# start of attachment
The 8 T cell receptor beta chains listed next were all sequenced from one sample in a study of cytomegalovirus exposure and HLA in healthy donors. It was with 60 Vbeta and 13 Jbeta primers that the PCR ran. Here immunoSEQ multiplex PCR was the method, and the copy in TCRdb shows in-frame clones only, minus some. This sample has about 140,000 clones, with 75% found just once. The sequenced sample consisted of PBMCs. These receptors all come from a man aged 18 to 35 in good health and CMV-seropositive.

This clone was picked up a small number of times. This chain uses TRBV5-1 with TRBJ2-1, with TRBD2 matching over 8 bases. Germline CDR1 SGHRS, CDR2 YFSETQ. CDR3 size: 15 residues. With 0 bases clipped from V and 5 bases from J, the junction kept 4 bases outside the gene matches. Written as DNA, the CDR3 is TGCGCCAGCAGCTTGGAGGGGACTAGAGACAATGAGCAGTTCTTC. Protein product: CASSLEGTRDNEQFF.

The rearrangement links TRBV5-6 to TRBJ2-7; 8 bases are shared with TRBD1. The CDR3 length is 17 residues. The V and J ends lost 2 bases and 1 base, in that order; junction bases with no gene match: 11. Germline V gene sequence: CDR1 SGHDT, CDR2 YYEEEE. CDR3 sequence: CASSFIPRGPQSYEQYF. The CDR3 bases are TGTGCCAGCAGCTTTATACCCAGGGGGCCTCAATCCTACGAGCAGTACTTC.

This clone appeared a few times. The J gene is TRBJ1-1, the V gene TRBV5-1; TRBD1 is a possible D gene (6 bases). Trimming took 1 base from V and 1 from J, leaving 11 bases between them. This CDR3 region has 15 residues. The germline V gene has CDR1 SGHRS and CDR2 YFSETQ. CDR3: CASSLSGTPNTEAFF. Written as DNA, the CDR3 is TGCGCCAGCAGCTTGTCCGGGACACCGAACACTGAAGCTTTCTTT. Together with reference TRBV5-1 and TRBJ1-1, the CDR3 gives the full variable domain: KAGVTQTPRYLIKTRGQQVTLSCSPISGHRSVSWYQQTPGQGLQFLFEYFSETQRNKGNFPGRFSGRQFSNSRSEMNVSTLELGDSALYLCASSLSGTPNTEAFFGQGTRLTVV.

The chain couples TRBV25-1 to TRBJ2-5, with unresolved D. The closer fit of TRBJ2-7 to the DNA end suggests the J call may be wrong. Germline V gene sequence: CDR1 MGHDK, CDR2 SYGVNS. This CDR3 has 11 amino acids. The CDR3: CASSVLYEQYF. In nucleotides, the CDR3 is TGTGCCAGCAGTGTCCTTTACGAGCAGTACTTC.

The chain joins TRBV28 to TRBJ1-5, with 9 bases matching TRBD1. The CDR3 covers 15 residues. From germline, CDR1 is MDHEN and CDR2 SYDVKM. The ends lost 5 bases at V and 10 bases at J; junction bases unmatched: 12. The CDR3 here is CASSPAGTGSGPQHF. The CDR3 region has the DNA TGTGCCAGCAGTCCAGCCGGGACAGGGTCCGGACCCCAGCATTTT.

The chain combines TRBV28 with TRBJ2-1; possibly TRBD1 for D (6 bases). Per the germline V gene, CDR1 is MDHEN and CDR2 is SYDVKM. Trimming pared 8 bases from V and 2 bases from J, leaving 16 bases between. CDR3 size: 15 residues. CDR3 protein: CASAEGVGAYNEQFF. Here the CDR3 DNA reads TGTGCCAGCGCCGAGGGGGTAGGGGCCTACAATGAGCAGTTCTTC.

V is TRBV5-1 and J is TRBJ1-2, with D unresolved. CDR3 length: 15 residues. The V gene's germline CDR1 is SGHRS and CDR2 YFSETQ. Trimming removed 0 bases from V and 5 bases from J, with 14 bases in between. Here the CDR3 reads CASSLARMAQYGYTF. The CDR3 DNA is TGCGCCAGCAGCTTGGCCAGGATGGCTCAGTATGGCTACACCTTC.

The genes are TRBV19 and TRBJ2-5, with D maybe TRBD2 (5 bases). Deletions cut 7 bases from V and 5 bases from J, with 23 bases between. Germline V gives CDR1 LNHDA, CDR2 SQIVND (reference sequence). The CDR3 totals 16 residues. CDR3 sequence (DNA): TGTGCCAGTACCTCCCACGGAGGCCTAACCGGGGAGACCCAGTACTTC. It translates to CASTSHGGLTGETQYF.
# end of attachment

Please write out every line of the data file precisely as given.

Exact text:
The 8 T cell receptor beta chains listed next were all sequenced from one sample in a study of cytomegalovirus exposure and HLA in healthy donors. It was with 60 Vbeta and 13 Jbeta primers that the PCR ran. Here immunoSEQ multiplex PCR was the method, and the copy in TCRdb shows in-frame clones only, minus some. This sample has about 140,000 clones, with 75% found just once. The sequenced sample consisted of PBMCs. These receptors all come from a man aged 18 to 35 in good health and CMV-seropositive.

This clone was picked up a small number of times. This chain uses TRBV5-1 with TRBJ2-1, with TRBD2 matching over 8 bases. Germline CDR1 SGHRS, CDR2 YFSETQ. CDR3 size: 15 residues. With 0 bases clipped from V and 5 bases from J, the junction kept 4 bases outside the gene matches. Written as DNA, the CDR3 is TGCGCCAGCAGCTTGGAGGGGACTAGAGACAATGAGCAGTTCTTC. Protein product: CASSLEGTRDNEQFF.

The rearrangement links TRBV5-6 to TRBJ2-7; 8 bases are shared with TRBD1. The CDR3 length is 17 residues. The V and J ends lost 2 bases and 1 base, in that order; junction bases with no gene match: 11. Germline V gene sequence: CDR1 SGHDT, CDR2 YYEEEE. CDR3 sequence: CASSFIPRGPQSYEQYF. The CDR3 bases are TGTGCCAGCAGCTTTATACCCAGGGGGCCTCAATCCTACGAGCAGTACTTC.

This clone appeared a few times. The J gene is TRBJ1-1, the V gene TRBV5-1; TRBD1 is a possible D gene (6 bases). Trimming took 1 base from V and 1 from J, leaving 11 bases between them. This CDR3 region has 15 residues. The germline V gene has CDR1 SGHRS and CDR2 YFSETQ. CDR3: CASSLSGTPNTEAFF. Written as DNA, the CDR3 is TGCGCCAGCAGCTTGTCCGGGACACCGAACACTGAAGCTTTCTTT. Together with reference TRBV5-1 and TRBJ1-1, the CDR3 gives the full variable domain: KAGVTQTPRYLIKTRGQQVTLSCSPISGHRSVSWYQQTPGQGLQFLFEYFSETQRNKGNFPGRFSGRQFSNSRSEMNVSTLELGDSALYLCASSLSGTPNTEAFFGQGTRLTVV.

The chain couples TRBV25-1 to TRBJ2-5, with unresolved D. The closer fit of TRBJ2-7 to the DNA end suggests the J call may be wrong. Germline V gene sequence: CDR1 MGHDK, CDR2 SYGVNS. This CDR3 has 11 amino acids. The CDR3: CASSVLYEQYF. In nucleotides, the CDR3 is TGTGCCAGCAGTGTCCTTTACGAGCAGTACTTC.

The chain joins TRBV28 to TRBJ1-5, with 9 bases matching TRBD1. The CDR3 covers 15 residues. From germline, CDR1 is MDHEN and CDR2 SYDVKM. The ends lost 5 bases at V and 10 bases at J; junction bases unmatched: 12. The CDR3 here is CASSPAGTGSGPQHF. The CDR3 region has the DNA TGTGCCAGCAGTCCAGCCGGGACAGGGTCCGGACCCCAGCATTTT.

The chain combines TRBV28 with TRBJ2-1; possibly TRBD1 for D (6 bases). Per the germline V gene, CDR1 is MDHEN and CDR2 is SYDVKM. Trimming pared 8 bases from V and 2 bases from J, leaving 16 bases between. CDR3 size: 15 residues. CDR3 protein: CASAEGVGAYNEQFF. Here the CDR3 DNA reads TGTGCCAGCGCCGAGGGGGTAGGGGCCTACAATGAGCAGTTCTTC.

V is TRBV5-1 and J is TRBJ1-2, with D unresolved. CDR3 length: 15 residues. The V gene's germline CDR1 is SGHRS and CDR2 YFSETQ. Trimming removed 0 bases from V and 5 bases from J, with 14 bases in between. Here the CDR3 reads CASSLARMAQYGYTF. The CDR3 DNA is TGCGCCAGCAGCTTGGCCAGGATGGCTCAGTATGGCTACACCTTC.

The genes are TRBV19 and TRBJ2-5, with D maybe TRBD2 (5 bases). Deletions cut 7 bases from V and 5 bases from J, with 23 bases between. Germline V gives CDR1 LNHDA, CDR2 SQIVND (reference sequence). The CDR3 totals 16 residues. CDR3 sequence (DNA): TGTGCCAGTACCTCCCACGGAGGCCTAACCGGGGAGACCCAGTACTTC. It translates to CASTSHGGLTGETQYF.